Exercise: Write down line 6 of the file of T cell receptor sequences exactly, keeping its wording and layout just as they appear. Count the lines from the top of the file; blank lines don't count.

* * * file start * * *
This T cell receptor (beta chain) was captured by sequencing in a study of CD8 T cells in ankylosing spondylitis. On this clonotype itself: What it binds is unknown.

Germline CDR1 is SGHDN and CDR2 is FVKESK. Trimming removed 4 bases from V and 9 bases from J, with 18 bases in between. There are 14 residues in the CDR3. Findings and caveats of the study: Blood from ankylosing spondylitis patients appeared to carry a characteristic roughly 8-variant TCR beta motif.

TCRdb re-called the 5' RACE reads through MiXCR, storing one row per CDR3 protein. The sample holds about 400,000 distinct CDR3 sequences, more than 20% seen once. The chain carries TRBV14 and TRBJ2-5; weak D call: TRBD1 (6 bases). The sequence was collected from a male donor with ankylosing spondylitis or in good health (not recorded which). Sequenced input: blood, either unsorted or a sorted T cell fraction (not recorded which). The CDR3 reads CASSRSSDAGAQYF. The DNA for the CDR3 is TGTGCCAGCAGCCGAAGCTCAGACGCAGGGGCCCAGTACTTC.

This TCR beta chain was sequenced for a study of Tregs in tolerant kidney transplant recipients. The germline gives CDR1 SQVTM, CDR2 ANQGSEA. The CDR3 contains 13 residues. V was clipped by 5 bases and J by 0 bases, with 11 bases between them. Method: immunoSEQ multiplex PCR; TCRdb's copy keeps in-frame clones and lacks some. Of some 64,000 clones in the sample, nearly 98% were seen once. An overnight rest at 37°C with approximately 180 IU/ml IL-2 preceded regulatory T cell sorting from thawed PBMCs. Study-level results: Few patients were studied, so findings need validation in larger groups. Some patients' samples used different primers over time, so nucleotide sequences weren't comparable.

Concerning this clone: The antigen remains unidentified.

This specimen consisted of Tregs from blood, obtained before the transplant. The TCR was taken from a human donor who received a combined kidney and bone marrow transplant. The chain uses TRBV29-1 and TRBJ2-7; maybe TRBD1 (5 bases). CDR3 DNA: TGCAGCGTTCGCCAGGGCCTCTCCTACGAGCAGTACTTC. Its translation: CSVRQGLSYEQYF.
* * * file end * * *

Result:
This specimen consisted of Tregs from blood, obtained before the transplant. The TCR was taken from a human donor who received a combined kidney and bone marrow transplant. The chain uses TRBV29-1 and TRBJ2-7; maybe TRBD1 (5 bases). CDR3 DNA: TGCAGCGTTCGCCAGGGCCTCTCCTACGAGCAGTACTTC. Its translation: CSVRQGLSYEQYF.